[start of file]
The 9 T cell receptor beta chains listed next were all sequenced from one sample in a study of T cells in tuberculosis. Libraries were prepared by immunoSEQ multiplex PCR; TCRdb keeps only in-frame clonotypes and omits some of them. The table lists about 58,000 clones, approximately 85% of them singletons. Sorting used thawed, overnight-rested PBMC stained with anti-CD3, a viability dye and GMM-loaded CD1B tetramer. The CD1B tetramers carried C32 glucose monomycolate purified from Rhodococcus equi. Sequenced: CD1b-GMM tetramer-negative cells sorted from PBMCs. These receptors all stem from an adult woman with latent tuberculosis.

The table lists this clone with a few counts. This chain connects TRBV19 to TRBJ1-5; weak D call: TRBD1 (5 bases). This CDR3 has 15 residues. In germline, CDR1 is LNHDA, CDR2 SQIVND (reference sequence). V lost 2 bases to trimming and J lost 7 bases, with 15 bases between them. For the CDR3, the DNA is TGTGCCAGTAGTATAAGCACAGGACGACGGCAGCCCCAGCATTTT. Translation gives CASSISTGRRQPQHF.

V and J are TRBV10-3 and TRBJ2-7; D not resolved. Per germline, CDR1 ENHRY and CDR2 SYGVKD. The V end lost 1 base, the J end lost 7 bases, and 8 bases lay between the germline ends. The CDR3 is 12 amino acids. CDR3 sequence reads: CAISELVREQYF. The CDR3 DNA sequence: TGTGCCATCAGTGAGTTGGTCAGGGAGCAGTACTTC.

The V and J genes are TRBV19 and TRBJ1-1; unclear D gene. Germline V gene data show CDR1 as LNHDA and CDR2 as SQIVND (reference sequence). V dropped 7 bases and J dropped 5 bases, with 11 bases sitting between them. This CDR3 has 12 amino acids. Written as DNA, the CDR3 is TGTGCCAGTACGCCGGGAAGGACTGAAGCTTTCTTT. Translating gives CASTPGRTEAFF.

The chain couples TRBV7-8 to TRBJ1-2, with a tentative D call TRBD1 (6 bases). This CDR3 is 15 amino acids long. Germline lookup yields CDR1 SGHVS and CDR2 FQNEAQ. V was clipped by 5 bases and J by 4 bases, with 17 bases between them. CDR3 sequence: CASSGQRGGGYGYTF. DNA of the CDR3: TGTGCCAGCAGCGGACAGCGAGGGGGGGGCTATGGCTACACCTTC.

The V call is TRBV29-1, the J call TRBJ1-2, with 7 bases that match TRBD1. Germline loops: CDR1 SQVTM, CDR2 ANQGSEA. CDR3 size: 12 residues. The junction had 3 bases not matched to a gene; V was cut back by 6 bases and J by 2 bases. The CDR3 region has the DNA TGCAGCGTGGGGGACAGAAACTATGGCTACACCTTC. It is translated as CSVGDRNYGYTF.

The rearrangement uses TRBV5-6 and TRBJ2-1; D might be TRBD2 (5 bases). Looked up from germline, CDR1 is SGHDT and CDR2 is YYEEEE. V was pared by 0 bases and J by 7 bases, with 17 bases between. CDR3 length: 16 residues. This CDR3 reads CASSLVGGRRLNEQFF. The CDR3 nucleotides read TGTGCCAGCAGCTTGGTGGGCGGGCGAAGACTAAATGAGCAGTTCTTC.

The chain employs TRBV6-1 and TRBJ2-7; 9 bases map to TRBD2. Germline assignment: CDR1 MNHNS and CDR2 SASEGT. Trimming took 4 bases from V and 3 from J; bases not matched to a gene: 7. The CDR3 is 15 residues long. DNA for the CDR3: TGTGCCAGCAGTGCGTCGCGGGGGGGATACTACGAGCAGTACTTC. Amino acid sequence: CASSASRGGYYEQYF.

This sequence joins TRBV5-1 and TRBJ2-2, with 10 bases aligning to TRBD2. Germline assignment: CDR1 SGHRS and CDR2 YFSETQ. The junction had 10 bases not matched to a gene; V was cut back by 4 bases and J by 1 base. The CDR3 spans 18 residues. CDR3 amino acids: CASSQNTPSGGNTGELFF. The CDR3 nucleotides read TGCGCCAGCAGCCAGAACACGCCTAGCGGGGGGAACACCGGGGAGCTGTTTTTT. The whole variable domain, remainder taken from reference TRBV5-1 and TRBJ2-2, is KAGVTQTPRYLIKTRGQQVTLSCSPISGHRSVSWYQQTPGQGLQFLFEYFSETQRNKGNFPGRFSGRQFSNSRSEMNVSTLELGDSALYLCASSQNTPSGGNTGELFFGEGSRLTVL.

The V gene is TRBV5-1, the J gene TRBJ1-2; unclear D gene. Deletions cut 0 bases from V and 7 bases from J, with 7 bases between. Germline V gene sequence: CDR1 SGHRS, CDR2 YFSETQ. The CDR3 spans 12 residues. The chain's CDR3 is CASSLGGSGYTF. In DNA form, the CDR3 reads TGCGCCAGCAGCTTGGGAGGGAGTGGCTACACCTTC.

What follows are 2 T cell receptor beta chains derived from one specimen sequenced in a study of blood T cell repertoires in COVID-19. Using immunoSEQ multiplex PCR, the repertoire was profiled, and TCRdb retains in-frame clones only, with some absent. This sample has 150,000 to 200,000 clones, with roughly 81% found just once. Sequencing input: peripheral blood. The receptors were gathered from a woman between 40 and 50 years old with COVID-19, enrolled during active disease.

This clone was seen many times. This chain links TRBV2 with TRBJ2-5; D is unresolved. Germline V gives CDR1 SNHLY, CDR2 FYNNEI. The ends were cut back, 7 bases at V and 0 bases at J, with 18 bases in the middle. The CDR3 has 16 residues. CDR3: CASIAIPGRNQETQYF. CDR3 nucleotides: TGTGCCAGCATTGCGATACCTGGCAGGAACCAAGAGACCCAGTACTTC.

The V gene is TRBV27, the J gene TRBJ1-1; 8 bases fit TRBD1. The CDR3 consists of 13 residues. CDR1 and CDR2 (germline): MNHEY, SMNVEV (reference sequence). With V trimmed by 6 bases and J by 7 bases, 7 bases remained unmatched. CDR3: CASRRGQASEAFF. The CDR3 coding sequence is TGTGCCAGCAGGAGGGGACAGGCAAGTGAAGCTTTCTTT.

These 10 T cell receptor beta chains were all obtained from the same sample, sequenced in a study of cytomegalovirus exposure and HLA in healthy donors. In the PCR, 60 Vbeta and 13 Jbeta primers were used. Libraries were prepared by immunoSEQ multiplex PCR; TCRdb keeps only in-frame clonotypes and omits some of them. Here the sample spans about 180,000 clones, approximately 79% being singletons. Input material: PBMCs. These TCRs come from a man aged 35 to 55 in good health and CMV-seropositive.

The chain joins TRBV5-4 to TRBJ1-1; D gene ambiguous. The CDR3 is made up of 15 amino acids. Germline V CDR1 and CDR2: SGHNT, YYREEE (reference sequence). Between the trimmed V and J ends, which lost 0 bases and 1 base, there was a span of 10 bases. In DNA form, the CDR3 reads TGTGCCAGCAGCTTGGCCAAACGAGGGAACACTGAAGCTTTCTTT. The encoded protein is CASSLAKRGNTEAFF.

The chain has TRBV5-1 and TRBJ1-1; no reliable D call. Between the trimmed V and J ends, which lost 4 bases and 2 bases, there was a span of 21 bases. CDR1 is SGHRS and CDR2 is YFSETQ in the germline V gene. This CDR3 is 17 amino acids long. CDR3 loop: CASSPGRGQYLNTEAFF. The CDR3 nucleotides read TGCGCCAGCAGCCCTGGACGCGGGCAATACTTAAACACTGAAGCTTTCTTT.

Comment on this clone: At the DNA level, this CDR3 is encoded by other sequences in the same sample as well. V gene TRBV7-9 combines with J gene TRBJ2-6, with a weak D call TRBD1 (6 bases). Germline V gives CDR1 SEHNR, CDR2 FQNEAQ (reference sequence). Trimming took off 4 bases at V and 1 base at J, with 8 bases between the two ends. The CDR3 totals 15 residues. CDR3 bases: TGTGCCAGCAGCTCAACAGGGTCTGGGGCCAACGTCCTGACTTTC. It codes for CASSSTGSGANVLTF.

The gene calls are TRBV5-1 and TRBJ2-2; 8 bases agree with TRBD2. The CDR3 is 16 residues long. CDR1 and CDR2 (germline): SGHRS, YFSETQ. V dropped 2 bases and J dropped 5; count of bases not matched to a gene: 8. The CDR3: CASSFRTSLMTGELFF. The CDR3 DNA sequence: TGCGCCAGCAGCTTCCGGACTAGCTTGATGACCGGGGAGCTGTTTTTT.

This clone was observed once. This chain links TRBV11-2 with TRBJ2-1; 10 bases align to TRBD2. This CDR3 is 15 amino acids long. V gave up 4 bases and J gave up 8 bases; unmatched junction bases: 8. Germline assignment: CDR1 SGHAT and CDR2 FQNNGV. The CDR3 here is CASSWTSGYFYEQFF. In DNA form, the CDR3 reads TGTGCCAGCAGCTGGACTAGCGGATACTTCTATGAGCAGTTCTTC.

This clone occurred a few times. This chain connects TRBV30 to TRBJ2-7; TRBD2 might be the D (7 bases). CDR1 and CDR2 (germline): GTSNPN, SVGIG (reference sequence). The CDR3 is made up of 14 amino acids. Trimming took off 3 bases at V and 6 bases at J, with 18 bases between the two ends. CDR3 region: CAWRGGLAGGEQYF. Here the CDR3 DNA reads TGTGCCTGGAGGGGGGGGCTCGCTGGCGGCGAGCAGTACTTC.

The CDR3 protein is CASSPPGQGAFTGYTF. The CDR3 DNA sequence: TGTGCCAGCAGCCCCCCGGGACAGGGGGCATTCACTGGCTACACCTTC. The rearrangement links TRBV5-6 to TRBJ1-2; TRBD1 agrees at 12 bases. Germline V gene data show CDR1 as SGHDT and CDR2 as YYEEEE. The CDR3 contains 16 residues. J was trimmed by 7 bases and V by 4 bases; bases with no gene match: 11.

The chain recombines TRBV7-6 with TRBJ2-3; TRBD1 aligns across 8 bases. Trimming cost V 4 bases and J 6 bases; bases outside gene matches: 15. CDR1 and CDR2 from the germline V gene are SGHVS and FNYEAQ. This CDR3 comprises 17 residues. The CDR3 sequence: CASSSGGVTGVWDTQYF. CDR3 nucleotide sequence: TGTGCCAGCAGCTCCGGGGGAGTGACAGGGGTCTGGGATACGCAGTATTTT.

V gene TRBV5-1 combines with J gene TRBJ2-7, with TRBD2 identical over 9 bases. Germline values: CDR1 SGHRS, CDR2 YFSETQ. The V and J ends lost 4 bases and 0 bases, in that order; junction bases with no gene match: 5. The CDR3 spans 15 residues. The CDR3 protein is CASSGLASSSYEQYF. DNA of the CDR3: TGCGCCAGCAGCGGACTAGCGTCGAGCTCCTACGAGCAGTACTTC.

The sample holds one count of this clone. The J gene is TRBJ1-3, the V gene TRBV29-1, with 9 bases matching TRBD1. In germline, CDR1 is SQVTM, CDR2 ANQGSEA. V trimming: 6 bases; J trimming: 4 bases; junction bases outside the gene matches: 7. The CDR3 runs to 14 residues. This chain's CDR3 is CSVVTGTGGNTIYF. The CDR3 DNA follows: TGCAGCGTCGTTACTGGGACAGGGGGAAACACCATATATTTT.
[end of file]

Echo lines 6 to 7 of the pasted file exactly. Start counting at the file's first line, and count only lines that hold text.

The V call is TRBV29-1, the J call TRBJ1-2, with 7 bases that match TRBD1. Germline loops: CDR1 SQVTM, CDR2 ANQGSEA. CDR3 size: 12 residues. The junction had 3 bases not matched to a gene; V was cut back by 6 bases and J by 2 bases. The CDR3 region has the DNA TGCAGCGTGGGGGACAGAAACTATGGCTACACCTTC. It is translated as CSVGDRNYGYTF.

The rearrangement uses TRBV5-6 and TRBJ2-1; D might be TRBD2 (5 bases). Looked up from germline, CDR1 is SGHDT and CDR2 is YYEEEE. V was pared by 0 bases and J by 7 bases, with 17 bases between. CDR3 length: 16 residues. This CDR3 reads CASSLVGGRRLNEQFF. The CDR3 nucleotides read TGTGCCAGCAGCTTGGTGGGCGGGCGAAGACTAAATGAGCAGTTCTTC.